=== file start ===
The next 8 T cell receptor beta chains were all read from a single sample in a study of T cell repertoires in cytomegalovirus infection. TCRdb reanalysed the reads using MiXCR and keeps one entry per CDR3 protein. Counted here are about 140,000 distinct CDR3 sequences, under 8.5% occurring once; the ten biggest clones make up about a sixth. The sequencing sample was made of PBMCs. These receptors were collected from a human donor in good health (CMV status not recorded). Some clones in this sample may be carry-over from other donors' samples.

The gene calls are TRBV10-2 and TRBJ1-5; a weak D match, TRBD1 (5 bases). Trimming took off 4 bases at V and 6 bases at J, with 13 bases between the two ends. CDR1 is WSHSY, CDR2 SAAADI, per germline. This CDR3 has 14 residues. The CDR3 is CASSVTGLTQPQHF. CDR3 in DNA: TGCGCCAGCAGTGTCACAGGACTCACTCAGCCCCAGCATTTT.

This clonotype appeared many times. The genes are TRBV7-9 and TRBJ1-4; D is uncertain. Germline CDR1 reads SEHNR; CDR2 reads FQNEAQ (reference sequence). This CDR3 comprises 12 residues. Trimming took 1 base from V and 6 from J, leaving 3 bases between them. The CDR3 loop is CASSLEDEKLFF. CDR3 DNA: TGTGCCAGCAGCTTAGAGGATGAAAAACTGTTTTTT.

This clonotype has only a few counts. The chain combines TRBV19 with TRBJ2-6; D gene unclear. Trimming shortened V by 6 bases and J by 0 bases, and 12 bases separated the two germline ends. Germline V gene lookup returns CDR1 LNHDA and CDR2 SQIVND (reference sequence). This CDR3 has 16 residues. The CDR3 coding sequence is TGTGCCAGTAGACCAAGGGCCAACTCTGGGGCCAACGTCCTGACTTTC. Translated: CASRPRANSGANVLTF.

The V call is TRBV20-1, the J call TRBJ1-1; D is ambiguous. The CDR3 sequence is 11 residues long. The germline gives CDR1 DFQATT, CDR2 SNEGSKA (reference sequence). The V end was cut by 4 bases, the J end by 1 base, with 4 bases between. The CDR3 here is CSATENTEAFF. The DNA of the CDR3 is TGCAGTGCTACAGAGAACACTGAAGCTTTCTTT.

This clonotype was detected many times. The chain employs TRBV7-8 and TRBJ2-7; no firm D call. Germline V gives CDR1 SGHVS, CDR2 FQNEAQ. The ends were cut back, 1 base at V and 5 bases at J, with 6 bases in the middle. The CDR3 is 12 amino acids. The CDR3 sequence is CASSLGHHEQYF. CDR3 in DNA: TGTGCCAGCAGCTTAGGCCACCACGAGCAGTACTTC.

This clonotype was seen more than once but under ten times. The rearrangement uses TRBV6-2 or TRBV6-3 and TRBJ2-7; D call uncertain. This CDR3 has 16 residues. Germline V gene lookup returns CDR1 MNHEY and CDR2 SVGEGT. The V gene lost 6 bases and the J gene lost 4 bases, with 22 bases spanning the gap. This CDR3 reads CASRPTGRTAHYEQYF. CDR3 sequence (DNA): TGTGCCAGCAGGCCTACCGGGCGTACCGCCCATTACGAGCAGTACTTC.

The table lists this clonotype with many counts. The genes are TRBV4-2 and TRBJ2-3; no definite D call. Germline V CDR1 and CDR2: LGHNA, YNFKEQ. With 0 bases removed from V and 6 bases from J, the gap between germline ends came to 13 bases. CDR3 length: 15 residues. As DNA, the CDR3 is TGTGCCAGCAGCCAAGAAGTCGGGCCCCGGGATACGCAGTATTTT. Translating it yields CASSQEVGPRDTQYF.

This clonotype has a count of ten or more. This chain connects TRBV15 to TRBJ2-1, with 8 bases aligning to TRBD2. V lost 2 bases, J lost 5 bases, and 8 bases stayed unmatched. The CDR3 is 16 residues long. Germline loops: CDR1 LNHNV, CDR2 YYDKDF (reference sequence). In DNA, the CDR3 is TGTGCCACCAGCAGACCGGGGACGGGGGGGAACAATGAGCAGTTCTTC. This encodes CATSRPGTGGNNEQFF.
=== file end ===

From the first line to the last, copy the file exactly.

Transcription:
The next 8 T cell receptor beta chains were all read from a single sample in a study of T cell repertoires in cytomegalovirus infection. TCRdb reanalysed the reads using MiXCR and keeps one entry per CDR3 protein. Counted here are about 140,000 distinct CDR3 sequences, under 8.5% occurring once; the ten biggest clones make up about a sixth. The sequencing sample was made of PBMCs. These receptors were collected from a human donor in good health (CMV status not recorded). Some clones in this sample may be carry-over from other donors' samples.

The gene calls are TRBV10-2 and TRBJ1-5; a weak D match, TRBD1 (5 bases). Trimming took off 4 bases at V and 6 bases at J, with 13 bases between the two ends. CDR1 is WSHSY, CDR2 SAAADI, per germline. This CDR3 has 14 residues. The CDR3 is CASSVTGLTQPQHF. CDR3 in DNA: TGCGCCAGCAGTGTCACAGGACTCACTCAGCCCCAGCATTTT.

This clonotype appeared many times. The genes are TRBV7-9 and TRBJ1-4; D is uncertain. Germline CDR1 reads SEHNR; CDR2 reads FQNEAQ (reference sequence). This CDR3 comprises 12 residues. Trimming took 1 base from V and 6 from J, leaving 3 bases between them. The CDR3 loop is CASSLEDEKLFF. CDR3 DNA: TGTGCCAGCAGCTTAGAGGATGAAAAACTGTTTTTT.

This clonotype has only a few counts. The chain combines TRBV19 with TRBJ2-6; D gene unclear. Trimming shortened V by 6 bases and J by 0 bases, and 12 bases separated the two germline ends. Germline V gene lookup returns CDR1 LNHDA and CDR2 SQIVND (reference sequence). This CDR3 has 16 residues. The CDR3 coding sequence is TGTGCCAGTAGACCAAGGGCCAACTCTGGGGCCAACGTCCTGACTTTC. Translated: CASRPRANSGANVLTF.

The V call is TRBV20-1, the J call TRBJ1-1; D is ambiguous. The CDR3 sequence is 11 residues long. The germline gives CDR1 DFQATT, CDR2 SNEGSKA (reference sequence). The V end was cut by 4 bases, the J end by 1 base, with 4 bases between. The CDR3 here is CSATENTEAFF. The DNA of the CDR3 is TGCAGTGCTACAGAGAACACTGAAGCTTTCTTT.

This clonotype was detected many times. The chain employs TRBV7-8 and TRBJ2-7; no firm D call. Germline V gives CDR1 SGHVS, CDR2 FQNEAQ. The ends were cut back, 1 base at V and 5 bases at J, with 6 bases in the middle. The CDR3 is 12 amino acids. The CDR3 sequence is CASSLGHHEQYF. CDR3 in DNA: TGTGCCAGCAGCTTAGGCCACCACGAGCAGTACTTC.

This clonotype was seen more than once but under ten times. The rearrangement uses TRBV6-2 or TRBV6-3 and TRBJ2-7; D call uncertain. This CDR3 has 16 residues. Germline V gene lookup returns CDR1 MNHEY and CDR2 SVGEGT. The V gene lost 6 bases and the J gene lost 4 bases, with 22 bases spanning the gap. This CDR3 reads CASRPTGRTAHYEQYF. CDR3 sequence (DNA): TGTGCCAGCAGGCCTACCGGGCGTACCGCCCATTACGAGCAGTACTTC.

The table lists this clonotype with many counts. The genes are TRBV4-2 and TRBJ2-3; no definite D call. Germline V CDR1 and CDR2: LGHNA, YNFKEQ. With 0 bases removed from V and 6 bases from J, the gap between germline ends came to 13 bases. CDR3 length: 15 residues. As DNA, the CDR3 is TGTGCCAGCAGCCAAGAAGTCGGGCCCCGGGATACGCAGTATTTT. Translating it yields CASSQEVGPRDTQYF.

This clonotype has a count of ten or more. This chain connects TRBV15 to TRBJ2-1, with 8 bases aligning to TRBD2. V lost 2 bases, J lost 5 bases, and 8 bases stayed unmatched. The CDR3 is 16 residues long. Germline loops: CDR1 LNHNV, CDR2 YYDKDF (reference sequence). In DNA, the CDR3 is TGTGCCACCAGCAGACCGGGGACGGGGGGGAACAATGAGCAGTTCTTC. This encodes CATSRPGTGGNNEQFF.